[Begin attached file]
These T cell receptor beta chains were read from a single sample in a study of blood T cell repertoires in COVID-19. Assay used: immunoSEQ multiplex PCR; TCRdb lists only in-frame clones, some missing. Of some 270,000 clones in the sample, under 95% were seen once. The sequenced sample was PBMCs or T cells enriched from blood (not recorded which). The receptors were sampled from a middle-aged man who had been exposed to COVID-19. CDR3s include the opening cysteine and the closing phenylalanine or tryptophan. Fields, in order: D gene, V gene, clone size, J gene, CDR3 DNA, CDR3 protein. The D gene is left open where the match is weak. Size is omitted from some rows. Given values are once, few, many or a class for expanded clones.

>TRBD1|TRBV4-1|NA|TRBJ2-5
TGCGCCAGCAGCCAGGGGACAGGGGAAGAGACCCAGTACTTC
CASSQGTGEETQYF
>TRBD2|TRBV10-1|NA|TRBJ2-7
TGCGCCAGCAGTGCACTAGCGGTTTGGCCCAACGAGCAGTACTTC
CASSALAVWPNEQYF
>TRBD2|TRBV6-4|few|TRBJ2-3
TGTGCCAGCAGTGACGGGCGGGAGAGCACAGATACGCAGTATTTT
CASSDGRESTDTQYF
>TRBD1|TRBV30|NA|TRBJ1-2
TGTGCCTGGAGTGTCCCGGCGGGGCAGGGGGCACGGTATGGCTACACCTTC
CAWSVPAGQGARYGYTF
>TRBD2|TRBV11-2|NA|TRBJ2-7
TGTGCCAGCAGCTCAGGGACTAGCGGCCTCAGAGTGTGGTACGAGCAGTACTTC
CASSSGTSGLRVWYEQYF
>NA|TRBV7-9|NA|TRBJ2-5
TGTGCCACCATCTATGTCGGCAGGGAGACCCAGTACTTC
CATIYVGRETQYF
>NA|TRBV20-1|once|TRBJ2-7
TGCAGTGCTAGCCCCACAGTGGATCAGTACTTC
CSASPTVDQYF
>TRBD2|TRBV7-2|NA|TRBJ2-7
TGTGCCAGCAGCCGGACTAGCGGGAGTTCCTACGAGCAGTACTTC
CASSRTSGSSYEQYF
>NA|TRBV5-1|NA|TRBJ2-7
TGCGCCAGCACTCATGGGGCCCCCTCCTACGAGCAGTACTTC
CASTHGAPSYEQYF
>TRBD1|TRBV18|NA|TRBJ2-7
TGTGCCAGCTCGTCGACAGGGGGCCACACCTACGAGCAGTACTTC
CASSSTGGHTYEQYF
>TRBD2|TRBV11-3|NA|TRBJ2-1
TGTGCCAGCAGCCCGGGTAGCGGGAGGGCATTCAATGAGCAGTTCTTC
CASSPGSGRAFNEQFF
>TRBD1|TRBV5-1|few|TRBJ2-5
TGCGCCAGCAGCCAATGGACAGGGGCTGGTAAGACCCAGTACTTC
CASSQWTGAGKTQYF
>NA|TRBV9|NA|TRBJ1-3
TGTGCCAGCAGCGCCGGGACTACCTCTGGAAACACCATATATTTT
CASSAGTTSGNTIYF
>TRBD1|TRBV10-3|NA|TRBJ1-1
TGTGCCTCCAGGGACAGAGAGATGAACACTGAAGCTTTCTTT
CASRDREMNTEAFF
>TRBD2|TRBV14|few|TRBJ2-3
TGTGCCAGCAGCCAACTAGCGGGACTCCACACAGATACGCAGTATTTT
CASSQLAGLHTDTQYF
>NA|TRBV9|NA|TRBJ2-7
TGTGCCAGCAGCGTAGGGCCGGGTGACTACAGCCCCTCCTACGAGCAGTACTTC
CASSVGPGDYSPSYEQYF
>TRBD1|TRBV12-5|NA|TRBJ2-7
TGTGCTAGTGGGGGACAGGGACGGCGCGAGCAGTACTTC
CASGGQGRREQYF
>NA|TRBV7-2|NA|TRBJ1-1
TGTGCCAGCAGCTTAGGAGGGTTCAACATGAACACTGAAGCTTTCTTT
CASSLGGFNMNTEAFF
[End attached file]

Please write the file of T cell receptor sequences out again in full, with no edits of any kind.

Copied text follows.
These T cell receptor beta chains were read from a single sample in a study of blood T cell repertoires in COVID-19. Assay used: immunoSEQ multiplex PCR; TCRdb lists only in-frame clones, some missing. Of some 270,000 clones in the sample, under 95% were seen once. The sequenced sample was PBMCs or T cells enriched from blood (not recorded which). The receptors were sampled from a middle-aged man who had been exposed to COVID-19. CDR3s include the opening cysteine and the closing phenylalanine or tryptophan. Fields, in order: D gene, V gene, clone size, J gene, CDR3 DNA, CDR3 protein. The D gene is left open where the match is weak. Size is omitted from some rows. Given values are once, few, many or a class for expanded clones.

>TRBD1|TRBV4-1|NA|TRBJ2-5
TGCGCCAGCAGCCAGGGGACAGGGGAAGAGACCCAGTACTTC
CASSQGTGEETQYF
>TRBD2|TRBV10-1|NA|TRBJ2-7
TGCGCCAGCAGTGCACTAGCGGTTTGGCCCAACGAGCAGTACTTC
CASSALAVWPNEQYF
>TRBD2|TRBV6-4|few|TRBJ2-3
TGTGCCAGCAGTGACGGGCGGGAGAGCACAGATACGCAGTATTTT
CASSDGRESTDTQYF
>TRBD1|TRBV30|NA|TRBJ1-2
TGTGCCTGGAGTGTCCCGGCGGGGCAGGGGGCACGGTATGGCTACACCTTC
CAWSVPAGQGARYGYTF
>TRBD2|TRBV11-2|NA|TRBJ2-7
TGTGCCAGCAGCTCAGGGACTAGCGGCCTCAGAGTGTGGTACGAGCAGTACTTC
CASSSGTSGLRVWYEQYF
>NA|TRBV7-9|NA|TRBJ2-5
TGTGCCACCATCTATGTCGGCAGGGAGACCCAGTACTTC
CATIYVGRETQYF
>NA|TRBV20-1|once|TRBJ2-7
TGCAGTGCTAGCCCCACAGTGGATCAGTACTTC
CSASPTVDQYF
>TRBD2|TRBV7-2|NA|TRBJ2-7
TGTGCCAGCAGCCGGACTAGCGGGAGTTCCTACGAGCAGTACTTC
CASSRTSGSSYEQYF
>NA|TRBV5-1|NA|TRBJ2-7
TGCGCCAGCACTCATGGGGCCCCCTCCTACGAGCAGTACTTC
CASTHGAPSYEQYF
>TRBD1|TRBV18|NA|TRBJ2-7
TGTGCCAGCTCGTCGACAGGGGGCCACACCTACGAGCAGTACTTC
CASSSTGGHTYEQYF
>TRBD2|TRBV11-3|NA|TRBJ2-1
TGTGCCAGCAGCCCGGGTAGCGGGAGGGCATTCAATGAGCAGTTCTTC
CASSPGSGRAFNEQFF
>TRBD1|TRBV5-1|few|TRBJ2-5
TGCGCCAGCAGCCAATGGACAGGGGCTGGTAAGACCCAGTACTTC
CASSQWTGAGKTQYF
>NA|TRBV9|NA|TRBJ1-3
TGTGCCAGCAGCGCCGGGACTACCTCTGGAAACACCATATATTTT
CASSAGTTSGNTIYF
>TRBD1|TRBV10-3|NA|TRBJ1-1
TGTGCCTCCAGGGACAGAGAGATGAACACTGAAGCTTTCTTT
CASRDREMNTEAFF
>TRBD2|TRBV14|few|TRBJ2-3
TGTGCCAGCAGCCAACTAGCGGGACTCCACACAGATACGCAGTATTTT
CASSQLAGLHTDTQYF
>NA|TRBV9|NA|TRBJ2-7
TGTGCCAGCAGCGTAGGGCCGGGTGACTACAGCCCCTCCTACGAGCAGTACTTC
CASSVGPGDYSPSYEQYF
>TRBD1|TRBV12-5|NA|TRBJ2-7
TGTGCTAGTGGGGGACAGGGACGGCGCGAGCAGTACTTC
CASGGQGRREQYF
>NA|TRBV7-2|NA|TRBJ1-1
TGTGCCAGCAGCTTAGGAGGGTTCAACATGAACACTGAAGCTTTCTTT
CASSLGGFNMNTEAFF